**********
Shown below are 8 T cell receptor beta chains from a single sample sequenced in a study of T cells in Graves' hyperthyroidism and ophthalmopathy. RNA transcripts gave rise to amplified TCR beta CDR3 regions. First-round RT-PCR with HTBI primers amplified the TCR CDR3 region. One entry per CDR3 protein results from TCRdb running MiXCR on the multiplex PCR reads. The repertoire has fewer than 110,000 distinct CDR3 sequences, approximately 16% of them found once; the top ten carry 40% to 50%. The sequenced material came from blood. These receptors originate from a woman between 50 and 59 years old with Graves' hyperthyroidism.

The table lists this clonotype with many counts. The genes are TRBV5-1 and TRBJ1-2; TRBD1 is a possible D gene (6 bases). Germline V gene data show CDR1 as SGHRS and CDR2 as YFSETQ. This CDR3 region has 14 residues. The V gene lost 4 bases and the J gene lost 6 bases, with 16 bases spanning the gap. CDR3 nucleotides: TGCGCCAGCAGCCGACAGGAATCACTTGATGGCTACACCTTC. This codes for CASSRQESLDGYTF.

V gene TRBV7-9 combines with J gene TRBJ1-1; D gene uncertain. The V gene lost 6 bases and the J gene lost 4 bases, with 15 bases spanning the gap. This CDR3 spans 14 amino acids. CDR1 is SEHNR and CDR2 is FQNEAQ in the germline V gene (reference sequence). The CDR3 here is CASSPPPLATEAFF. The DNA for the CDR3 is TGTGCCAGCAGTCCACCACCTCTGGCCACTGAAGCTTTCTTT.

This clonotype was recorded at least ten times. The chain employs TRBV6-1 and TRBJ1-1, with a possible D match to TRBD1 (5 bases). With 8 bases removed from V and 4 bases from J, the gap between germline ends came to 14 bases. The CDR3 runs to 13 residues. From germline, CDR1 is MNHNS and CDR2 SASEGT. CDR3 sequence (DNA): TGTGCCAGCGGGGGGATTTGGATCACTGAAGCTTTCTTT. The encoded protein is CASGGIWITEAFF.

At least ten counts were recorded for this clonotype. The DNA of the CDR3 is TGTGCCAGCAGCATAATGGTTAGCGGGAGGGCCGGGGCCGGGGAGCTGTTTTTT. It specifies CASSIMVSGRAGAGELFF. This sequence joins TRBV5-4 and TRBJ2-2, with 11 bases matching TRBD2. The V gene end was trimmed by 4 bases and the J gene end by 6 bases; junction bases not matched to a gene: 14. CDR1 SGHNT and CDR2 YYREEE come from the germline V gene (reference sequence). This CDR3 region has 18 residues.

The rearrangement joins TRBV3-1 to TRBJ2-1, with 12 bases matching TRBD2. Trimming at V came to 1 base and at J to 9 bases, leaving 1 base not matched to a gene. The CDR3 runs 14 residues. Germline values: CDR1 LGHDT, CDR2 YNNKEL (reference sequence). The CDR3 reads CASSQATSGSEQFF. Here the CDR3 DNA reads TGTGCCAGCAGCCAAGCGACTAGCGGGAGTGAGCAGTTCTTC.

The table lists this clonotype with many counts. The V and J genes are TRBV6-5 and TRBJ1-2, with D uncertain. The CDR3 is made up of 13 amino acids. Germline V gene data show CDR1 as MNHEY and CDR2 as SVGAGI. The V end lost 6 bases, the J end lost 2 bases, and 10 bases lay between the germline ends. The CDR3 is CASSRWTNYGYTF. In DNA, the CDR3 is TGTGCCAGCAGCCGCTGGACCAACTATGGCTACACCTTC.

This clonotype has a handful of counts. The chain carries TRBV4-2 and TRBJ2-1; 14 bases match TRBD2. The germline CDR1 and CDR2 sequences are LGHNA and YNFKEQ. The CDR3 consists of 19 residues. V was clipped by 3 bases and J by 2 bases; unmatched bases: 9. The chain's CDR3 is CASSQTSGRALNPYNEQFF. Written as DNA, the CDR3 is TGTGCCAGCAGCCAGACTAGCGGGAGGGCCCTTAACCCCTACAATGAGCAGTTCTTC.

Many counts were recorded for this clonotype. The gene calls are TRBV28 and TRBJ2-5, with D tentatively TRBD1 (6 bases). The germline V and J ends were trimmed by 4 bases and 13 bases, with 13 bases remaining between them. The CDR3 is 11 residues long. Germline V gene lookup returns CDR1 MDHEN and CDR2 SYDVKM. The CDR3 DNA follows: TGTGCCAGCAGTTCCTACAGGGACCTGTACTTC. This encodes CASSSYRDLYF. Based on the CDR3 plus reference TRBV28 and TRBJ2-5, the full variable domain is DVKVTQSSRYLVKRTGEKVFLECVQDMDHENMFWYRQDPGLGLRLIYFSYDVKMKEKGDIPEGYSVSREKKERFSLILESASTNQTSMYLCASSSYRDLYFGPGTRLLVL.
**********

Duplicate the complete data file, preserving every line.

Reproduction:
Shown below are 8 T cell receptor beta chains from a single sample sequenced in a study of T cells in Graves' hyperthyroidism and ophthalmopathy. RNA transcripts gave rise to amplified TCR beta CDR3 regions. First-round RT-PCR with HTBI primers amplified the TCR CDR3 region. One entry per CDR3 protein results from TCRdb running MiXCR on the multiplex PCR reads. The repertoire has fewer than 110,000 distinct CDR3 sequences, approximately 16% of them found once; the top ten carry 40% to 50%. The sequenced material came from blood. These receptors originate from a woman between 50 and 59 years old with Graves' hyperthyroidism.

The table lists this clonotype with many counts. The genes are TRBV5-1 and TRBJ1-2; TRBD1 is a possible D gene (6 bases). Germline V gene data show CDR1 as SGHRS and CDR2 as YFSETQ. This CDR3 region has 14 residues. The V gene lost 4 bases and the J gene lost 6 bases, with 16 bases spanning the gap. CDR3 nucleotides: TGCGCCAGCAGCCGACAGGAATCACTTGATGGCTACACCTTC. This codes for CASSRQESLDGYTF.

V gene TRBV7-9 combines with J gene TRBJ1-1; D gene uncertain. The V gene lost 6 bases and the J gene lost 4 bases, with 15 bases spanning the gap. This CDR3 spans 14 amino acids. CDR1 is SEHNR and CDR2 is FQNEAQ in the germline V gene (reference sequence). The CDR3 here is CASSPPPLATEAFF. The DNA for the CDR3 is TGTGCCAGCAGTCCACCACCTCTGGCCACTGAAGCTTTCTTT.

This clonotype was recorded at least ten times. The chain employs TRBV6-1 and TRBJ1-1, with a possible D match to TRBD1 (5 bases). With 8 bases removed from V and 4 bases from J, the gap between germline ends came to 14 bases. The CDR3 runs to 13 residues. From germline, CDR1 is MNHNS and CDR2 SASEGT. CDR3 sequence (DNA): TGTGCCAGCGGGGGGATTTGGATCACTGAAGCTTTCTTT. The encoded protein is CASGGIWITEAFF.

At least ten counts were recorded for this clonotype. The DNA of the CDR3 is TGTGCCAGCAGCATAATGGTTAGCGGGAGGGCCGGGGCCGGGGAGCTGTTTTTT. It specifies CASSIMVSGRAGAGELFF. This sequence joins TRBV5-4 and TRBJ2-2, with 11 bases matching TRBD2. The V gene end was trimmed by 4 bases and the J gene end by 6 bases; junction bases not matched to a gene: 14. CDR1 SGHNT and CDR2 YYREEE come from the germline V gene (reference sequence). This CDR3 region has 18 residues.

The rearrangement joins TRBV3-1 to TRBJ2-1, with 12 bases matching TRBD2. Trimming at V came to 1 base and at J to 9 bases, leaving 1 base not matched to a gene. The CDR3 runs 14 residues. Germline values: CDR1 LGHDT, CDR2 YNNKEL (reference sequence). The CDR3 reads CASSQATSGSEQFF. Here the CDR3 DNA reads TGTGCCAGCAGCCAAGCGACTAGCGGGAGTGAGCAGTTCTTC.

The table lists this clonotype with many counts. The V and J genes are TRBV6-5 and TRBJ1-2, with D uncertain. The CDR3 is made up of 13 amino acids. Germline V gene data show CDR1 as MNHEY and CDR2 as SVGAGI. The V end lost 6 bases, the J end lost 2 bases, and 10 bases lay between the germline ends. The CDR3 is CASSRWTNYGYTF. In DNA, the CDR3 is TGTGCCAGCAGCCGCTGGACCAACTATGGCTACACCTTC.

This clonotype has a handful of counts. The chain carries TRBV4-2 and TRBJ2-1; 14 bases match TRBD2. The germline CDR1 and CDR2 sequences are LGHNA and YNFKEQ. The CDR3 consists of 19 residues. V was clipped by 3 bases and J by 2 bases; unmatched bases: 9. The chain's CDR3 is CASSQTSGRALNPYNEQFF. Written as DNA, the CDR3 is TGTGCCAGCAGCCAGACTAGCGGGAGGGCCCTTAACCCCTACAATGAGCAGTTCTTC.

Many counts were recorded for this clonotype. The gene calls are TRBV28 and TRBJ2-5, with D tentatively TRBD1 (6 bases). The germline V and J ends were trimmed by 4 bases and 13 bases, with 13 bases remaining between them. The CDR3 is 11 residues long. Germline V gene lookup returns CDR1 MDHEN and CDR2 SYDVKM. The CDR3 DNA follows: TGTGCCAGCAGTTCCTACAGGGACCTGTACTTC. This encodes CASSSYRDLYF. Based on the CDR3 plus reference TRBV28 and TRBJ2-5, the full variable domain is DVKVTQSSRYLVKRTGEKVFLECVQDMDHENMFWYRQDPGLGLRLIYFSYDVKMKEKGDIPEGYSVSREKKERFSLILESASTNQTSMYLCASSSYRDLYFGPGTRLLVL.